The usual update in the Kalman filter, Eq. 36, can then be used.
Sampling the posterior probability
To sample from \(P({\boldsymbol{\theta }}{{\bf{Y}}}_{t})\) in Eq. 30 we use both optimization and a Markov chain Monte Carlo method.
We distinguish between heterogenous parameters, which are specific to each cell (λ_{1}, λ_{2}, f, x_{0} and α), and homogeneous parameters, which have the same values for all cells (the σ_{e,i} and ν). The homogenous parameters and x_{0} have scalefree priors: for example, \(P(\nu )=1/\nu \). The heterogenous parameters other than x_{0} have flat priors. All priors are proper and bounded to physical values. To ensure the expected behaviour is dependent only on the heterogeneous parameters and to improve the mixing of the Markov chain, we propose the combination νx_{0}, referred to as y_{0}, rather than x_{0}.
To generate samples from the posterior, we use a MetropoliswithinGibbs scheme^{42} with the heterogeneous parameters updated separately from the homogeneous parameters. We employ adaptive parallel tempering to accelerate mixing in the Gibbs sampler^{43}, which performs well on benchmark biochemical models^{44}. Specifically, we use 10 chains with their temperatures chosen adaptively. Parameters are proposed independently, with λ_{1}, λ_{2}, f and α proposed from normal distributions and y_{0}, the \({\sigma }_{{e}_{i}}\), and ν proposed from lognormal distributions. We adaptively select the scales for the proposal distributions for the heterogeneous and homogeneous parameters.
To start the Monte Carlo method, we try to find parameters that maximize the likelihood \(P({{\bf{Y}}}_{t}{\boldsymbol{\theta }})\). We use a nested optimisation scheme^{45}:

1.
We find starting values for the heterogeneous parameters by fitting a biexponential decay to each cell’s time series.

2.
All parameters, including the heterogenous parameters, are then fitted for each cell, independently of all other cells, using a particle swarm.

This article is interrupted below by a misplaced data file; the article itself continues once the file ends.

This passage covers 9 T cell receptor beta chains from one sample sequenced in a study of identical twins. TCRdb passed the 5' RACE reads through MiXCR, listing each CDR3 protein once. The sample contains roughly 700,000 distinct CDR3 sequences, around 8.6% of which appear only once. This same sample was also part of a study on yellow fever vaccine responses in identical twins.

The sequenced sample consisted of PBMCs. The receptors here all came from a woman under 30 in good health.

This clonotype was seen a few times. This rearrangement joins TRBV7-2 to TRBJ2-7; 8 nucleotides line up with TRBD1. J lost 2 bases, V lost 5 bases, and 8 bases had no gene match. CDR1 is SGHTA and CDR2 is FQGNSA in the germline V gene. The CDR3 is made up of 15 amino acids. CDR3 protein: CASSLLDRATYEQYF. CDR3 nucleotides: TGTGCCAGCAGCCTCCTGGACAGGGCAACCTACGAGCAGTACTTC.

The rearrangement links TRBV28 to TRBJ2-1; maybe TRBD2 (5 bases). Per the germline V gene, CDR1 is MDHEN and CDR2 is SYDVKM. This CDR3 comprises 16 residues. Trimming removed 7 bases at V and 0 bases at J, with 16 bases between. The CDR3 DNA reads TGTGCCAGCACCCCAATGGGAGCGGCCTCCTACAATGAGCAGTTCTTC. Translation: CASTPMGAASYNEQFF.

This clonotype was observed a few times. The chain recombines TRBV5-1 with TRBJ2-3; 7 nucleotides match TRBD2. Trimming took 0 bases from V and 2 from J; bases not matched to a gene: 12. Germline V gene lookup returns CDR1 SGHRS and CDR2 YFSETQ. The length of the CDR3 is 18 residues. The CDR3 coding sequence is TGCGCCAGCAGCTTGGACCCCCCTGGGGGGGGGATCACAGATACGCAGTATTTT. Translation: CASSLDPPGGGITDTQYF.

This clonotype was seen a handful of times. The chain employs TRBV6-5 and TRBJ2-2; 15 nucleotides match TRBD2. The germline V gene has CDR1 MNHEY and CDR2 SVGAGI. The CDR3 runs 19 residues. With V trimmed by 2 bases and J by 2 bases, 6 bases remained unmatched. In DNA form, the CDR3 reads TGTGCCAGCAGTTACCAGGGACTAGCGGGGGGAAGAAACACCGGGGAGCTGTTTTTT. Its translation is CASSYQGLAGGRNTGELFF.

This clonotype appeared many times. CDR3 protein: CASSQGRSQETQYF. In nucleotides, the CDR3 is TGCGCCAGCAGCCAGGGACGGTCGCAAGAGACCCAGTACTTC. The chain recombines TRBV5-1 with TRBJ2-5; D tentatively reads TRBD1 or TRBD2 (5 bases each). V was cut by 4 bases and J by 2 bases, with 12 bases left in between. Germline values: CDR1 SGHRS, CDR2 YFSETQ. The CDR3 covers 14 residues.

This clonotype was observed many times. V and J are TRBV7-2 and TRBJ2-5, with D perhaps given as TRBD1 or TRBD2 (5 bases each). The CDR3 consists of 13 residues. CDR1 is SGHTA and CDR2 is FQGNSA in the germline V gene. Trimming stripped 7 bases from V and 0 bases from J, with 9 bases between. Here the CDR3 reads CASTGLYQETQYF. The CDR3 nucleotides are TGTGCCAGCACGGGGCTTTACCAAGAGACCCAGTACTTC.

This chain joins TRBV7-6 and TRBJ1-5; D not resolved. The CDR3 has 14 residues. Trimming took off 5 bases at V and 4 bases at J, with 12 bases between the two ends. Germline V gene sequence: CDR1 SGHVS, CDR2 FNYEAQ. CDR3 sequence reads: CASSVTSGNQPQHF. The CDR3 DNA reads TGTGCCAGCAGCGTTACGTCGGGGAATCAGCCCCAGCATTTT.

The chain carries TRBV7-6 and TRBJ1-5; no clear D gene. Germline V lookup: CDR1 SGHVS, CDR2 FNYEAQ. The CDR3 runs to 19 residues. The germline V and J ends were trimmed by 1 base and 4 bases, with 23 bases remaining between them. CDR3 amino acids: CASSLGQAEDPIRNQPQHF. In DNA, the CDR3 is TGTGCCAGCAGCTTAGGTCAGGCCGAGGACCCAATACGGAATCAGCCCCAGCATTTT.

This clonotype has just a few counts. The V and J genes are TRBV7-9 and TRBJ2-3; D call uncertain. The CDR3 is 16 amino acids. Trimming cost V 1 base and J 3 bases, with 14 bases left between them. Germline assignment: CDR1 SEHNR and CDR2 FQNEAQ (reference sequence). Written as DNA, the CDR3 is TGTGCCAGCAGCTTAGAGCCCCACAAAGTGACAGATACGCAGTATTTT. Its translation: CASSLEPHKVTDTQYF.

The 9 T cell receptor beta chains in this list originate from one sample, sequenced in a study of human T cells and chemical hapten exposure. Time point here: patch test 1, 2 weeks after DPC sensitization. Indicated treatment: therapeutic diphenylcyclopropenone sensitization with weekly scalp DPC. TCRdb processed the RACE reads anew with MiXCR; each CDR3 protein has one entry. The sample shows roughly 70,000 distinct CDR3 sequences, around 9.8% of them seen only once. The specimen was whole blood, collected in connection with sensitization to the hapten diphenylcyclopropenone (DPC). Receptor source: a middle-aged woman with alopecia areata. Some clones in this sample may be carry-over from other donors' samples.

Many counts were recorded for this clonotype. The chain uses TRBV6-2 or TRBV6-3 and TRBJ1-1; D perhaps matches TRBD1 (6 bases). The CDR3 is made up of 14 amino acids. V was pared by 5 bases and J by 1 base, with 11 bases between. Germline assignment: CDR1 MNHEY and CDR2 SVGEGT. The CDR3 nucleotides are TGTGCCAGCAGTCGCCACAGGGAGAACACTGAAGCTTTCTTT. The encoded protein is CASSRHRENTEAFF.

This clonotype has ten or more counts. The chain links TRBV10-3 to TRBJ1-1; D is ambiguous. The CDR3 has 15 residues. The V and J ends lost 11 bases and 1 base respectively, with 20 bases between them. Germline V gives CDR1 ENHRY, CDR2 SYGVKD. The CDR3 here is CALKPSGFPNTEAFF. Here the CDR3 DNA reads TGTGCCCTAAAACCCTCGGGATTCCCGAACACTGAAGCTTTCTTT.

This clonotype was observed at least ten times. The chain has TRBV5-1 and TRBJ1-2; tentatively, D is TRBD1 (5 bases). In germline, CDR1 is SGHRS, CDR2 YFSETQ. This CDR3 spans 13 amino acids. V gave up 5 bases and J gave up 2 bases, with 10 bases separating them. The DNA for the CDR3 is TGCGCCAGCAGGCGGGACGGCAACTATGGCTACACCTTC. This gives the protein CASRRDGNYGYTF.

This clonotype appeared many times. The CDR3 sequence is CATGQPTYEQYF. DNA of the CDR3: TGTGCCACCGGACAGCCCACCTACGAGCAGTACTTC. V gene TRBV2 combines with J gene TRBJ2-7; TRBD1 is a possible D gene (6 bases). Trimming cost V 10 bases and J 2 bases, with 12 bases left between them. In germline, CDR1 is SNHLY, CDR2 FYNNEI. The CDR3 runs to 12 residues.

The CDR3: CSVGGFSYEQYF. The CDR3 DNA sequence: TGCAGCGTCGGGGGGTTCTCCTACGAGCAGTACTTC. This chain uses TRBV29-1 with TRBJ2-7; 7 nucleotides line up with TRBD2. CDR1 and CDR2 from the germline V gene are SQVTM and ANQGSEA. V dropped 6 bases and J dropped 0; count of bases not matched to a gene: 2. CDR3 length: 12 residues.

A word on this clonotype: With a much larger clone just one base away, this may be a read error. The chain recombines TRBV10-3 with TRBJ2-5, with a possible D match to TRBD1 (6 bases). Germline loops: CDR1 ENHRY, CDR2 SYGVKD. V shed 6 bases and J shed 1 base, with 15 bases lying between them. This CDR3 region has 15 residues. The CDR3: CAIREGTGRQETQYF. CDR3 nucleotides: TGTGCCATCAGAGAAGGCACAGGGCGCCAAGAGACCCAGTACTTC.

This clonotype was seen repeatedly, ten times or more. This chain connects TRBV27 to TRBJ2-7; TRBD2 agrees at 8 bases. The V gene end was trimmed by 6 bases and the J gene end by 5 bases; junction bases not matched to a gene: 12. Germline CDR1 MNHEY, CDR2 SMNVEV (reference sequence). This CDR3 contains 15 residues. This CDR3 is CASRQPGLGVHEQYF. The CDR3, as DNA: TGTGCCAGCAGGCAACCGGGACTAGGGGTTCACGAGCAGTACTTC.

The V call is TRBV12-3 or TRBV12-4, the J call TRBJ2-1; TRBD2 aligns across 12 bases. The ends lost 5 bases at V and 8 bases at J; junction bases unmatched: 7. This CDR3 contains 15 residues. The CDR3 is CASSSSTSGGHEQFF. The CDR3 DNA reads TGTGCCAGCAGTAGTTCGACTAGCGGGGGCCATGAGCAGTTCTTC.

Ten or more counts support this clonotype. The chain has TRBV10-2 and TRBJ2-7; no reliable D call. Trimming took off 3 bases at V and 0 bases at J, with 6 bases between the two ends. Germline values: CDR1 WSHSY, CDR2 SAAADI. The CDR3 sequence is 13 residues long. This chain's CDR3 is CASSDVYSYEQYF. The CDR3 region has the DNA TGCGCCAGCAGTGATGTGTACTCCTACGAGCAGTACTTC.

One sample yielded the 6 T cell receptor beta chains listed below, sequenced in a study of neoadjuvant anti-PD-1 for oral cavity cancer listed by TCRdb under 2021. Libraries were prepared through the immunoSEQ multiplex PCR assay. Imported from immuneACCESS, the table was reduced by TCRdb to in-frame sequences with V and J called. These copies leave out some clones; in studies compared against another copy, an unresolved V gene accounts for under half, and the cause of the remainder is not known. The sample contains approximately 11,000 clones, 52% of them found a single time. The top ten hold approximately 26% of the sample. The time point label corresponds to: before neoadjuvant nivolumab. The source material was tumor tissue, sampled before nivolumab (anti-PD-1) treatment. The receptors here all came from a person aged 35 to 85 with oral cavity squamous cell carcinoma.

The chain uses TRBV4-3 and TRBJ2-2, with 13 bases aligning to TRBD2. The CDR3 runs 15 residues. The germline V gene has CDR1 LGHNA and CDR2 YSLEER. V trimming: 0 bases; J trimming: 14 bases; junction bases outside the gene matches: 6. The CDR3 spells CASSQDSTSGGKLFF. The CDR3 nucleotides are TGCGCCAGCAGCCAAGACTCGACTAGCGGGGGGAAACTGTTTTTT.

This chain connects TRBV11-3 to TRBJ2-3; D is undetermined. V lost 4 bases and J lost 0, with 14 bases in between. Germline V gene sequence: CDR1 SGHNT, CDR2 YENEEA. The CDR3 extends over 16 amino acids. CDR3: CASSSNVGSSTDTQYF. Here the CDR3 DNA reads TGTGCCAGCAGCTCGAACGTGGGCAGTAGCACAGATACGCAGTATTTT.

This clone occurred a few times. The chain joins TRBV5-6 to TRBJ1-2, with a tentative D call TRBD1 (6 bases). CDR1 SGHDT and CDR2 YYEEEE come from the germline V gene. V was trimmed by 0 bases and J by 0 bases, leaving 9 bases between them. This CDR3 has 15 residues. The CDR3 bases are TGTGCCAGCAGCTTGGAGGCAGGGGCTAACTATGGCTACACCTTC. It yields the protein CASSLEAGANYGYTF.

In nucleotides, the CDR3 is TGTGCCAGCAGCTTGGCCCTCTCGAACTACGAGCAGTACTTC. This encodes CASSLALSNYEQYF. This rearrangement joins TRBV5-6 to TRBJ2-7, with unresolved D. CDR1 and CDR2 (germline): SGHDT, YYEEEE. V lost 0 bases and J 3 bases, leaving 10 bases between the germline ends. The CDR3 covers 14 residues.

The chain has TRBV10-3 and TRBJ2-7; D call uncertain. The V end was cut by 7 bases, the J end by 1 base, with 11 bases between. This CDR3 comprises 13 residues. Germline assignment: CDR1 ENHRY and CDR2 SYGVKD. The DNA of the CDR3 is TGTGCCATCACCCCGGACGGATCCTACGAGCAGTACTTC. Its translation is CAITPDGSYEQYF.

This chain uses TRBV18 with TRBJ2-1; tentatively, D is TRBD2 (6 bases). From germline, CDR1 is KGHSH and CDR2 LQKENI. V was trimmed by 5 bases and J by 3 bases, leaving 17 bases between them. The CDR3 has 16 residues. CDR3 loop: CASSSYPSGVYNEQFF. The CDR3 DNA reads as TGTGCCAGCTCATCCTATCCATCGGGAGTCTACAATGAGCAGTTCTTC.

3.
We create an initial parameter set for the homogenous parameters by taking the median of the homogeneous parameters from the individual fits of Step 2.

4.
We perform iterative optimisation: first optimising the homogeneous parameters with the heterogeneous parameters fixed then vice versa until a maximum is reached. Each individual optimisation uses Matlab’s fmincon.

5.
To provide diverse starting points for the chains, half of our chains are initialised at the parameter values found in Step 4 and the other half are initialised from optima found by performing the iterative optimisation of Step 4 from random parameters rather than from those found in Step 3.
Estimating the expected numbers of proteins
Given a sample of parameters from the posterior distribution \(P({\boldsymbol{\theta }}{\bf{Y}})\), and a fluorescence measurement y, we would like to find the posterior distribution of the number of proteins, x:
We assume that the measurement y does not change the posterior probability of θ (because there is substantially more data in Y): \(P({\boldsymbol{\theta }}y,{\bf{Y}})\simeq P({\boldsymbol{\theta }}{\bf{Y}})\). Ignoring P(y), which is independent of x, we have
By Bayes’s rule
assuming a constant prior, P(x). We approximate νx by y in Eq. 29 so that
normalizing over x and using the properties of normal distributions. We use Eq. 44 to evaluate Eq. 42 as an average over the Monte Carlo samples generated from \(P({\boldsymbol{\theta }}{\bf{Y}})\) on a grid of x values.
To extent these results to measurements of fluorescence over a population of cells where we are interested in the distribution of \(\bar{x}=\sum \,{x}_{i}/N\), we can use that the distribution of a sum of independent normal variables is also normal with a mean equal to the sum of the means of the variables in the sum and with a variance equal to the sum of the variances^{19}. Equation 44 then becomes